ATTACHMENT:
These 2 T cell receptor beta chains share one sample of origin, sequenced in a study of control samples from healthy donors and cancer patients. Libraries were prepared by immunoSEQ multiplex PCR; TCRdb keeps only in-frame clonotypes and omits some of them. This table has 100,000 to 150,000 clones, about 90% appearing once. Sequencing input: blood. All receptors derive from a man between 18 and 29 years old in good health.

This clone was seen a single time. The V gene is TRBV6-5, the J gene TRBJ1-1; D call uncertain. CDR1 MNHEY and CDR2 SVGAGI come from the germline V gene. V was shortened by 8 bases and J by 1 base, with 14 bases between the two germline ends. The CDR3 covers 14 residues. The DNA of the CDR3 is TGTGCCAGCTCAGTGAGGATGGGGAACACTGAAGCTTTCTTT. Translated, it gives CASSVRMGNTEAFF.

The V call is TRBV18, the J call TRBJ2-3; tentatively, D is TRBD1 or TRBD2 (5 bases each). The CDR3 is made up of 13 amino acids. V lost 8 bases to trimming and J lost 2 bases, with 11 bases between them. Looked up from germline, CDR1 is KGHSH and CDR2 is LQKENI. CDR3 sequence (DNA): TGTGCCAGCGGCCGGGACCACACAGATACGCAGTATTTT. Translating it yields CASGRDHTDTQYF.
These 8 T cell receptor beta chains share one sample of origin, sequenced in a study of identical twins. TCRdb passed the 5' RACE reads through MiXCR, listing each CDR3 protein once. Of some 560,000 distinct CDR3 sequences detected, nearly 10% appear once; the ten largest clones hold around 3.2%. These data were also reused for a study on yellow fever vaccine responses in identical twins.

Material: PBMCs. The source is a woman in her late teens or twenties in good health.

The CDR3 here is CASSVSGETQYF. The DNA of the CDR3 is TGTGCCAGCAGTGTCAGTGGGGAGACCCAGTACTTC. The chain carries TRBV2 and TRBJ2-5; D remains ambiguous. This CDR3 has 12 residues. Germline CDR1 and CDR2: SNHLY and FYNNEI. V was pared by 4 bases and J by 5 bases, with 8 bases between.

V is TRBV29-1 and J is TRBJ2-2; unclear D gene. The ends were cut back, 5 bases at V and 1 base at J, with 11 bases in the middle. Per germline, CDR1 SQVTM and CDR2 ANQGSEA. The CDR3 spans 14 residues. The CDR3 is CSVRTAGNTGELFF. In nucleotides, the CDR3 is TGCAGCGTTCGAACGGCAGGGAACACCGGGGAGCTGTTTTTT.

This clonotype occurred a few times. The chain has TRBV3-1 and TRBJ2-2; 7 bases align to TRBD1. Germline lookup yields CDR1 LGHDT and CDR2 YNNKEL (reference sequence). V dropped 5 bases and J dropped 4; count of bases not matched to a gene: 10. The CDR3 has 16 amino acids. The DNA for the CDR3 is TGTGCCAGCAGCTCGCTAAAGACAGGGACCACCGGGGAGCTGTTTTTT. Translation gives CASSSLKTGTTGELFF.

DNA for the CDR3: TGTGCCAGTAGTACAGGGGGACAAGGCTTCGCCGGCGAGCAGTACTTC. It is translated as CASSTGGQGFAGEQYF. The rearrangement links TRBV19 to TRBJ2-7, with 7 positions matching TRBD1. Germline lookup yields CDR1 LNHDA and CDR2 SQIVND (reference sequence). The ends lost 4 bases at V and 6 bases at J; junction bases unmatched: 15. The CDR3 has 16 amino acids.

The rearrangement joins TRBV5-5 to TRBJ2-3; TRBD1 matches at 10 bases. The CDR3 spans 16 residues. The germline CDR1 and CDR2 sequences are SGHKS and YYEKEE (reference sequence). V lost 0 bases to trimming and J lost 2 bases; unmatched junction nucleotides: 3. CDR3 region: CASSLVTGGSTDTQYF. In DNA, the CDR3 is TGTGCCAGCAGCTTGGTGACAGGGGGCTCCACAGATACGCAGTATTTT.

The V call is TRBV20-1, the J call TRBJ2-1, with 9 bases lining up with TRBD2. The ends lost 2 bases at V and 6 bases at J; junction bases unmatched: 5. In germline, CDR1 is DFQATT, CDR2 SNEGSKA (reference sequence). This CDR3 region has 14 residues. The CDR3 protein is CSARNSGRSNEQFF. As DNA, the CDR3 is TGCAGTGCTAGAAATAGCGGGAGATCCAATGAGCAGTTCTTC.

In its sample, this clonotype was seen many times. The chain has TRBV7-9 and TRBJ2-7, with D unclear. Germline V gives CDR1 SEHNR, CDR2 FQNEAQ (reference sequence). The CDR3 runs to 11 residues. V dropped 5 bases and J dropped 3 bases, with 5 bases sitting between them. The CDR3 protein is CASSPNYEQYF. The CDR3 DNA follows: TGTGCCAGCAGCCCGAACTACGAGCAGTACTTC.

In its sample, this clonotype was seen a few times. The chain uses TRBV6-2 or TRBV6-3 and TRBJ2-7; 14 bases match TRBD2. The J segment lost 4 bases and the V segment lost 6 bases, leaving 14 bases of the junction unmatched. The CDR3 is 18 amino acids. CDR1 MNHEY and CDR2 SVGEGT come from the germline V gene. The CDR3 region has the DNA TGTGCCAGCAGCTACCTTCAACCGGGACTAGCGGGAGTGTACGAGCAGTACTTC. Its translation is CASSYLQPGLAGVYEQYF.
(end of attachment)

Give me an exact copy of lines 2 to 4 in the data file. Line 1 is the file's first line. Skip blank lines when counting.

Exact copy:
This clone was seen a single time. The V gene is TRBV6-5, the J gene TRBJ1-1; D call uncertain. CDR1 MNHEY and CDR2 SVGAGI come from the germline V gene. V was shortened by 8 bases and J by 1 base, with 14 bases between the two germline ends. The CDR3 covers 14 residues. The DNA of the CDR3 is TGTGCCAGCTCAGTGAGGATGGGGAACACTGAAGCTTTCTTT. Translated, it gives CASSVRMGNTEAFF.

The V call is TRBV18, the J call TRBJ2-3; tentatively, D is TRBD1 or TRBD2 (5 bases each). The CDR3 is made up of 13 amino acids. V lost 8 bases to trimming and J lost 2 bases, with 11 bases between them. Looked up from germline, CDR1 is KGHSH and CDR2 is LQKENI. CDR3 sequence (DNA): TGTGCCAGCGGCCGGGACCACACAGATACGCAGTATTTT. Translating it yields CASGRDHTDTQYF.
These 8 T cell receptor beta chains share one sample of origin, sequenced in a study of identical twins. TCRdb passed the 5' RACE reads through MiXCR, listing each CDR3 protein once. Of some 560,000 distinct CDR3 sequences detected, nearly 10% appear once; the ten largest clones hold around 3.2%. These data were also reused for a study on yellow fever vaccine responses in identical twins.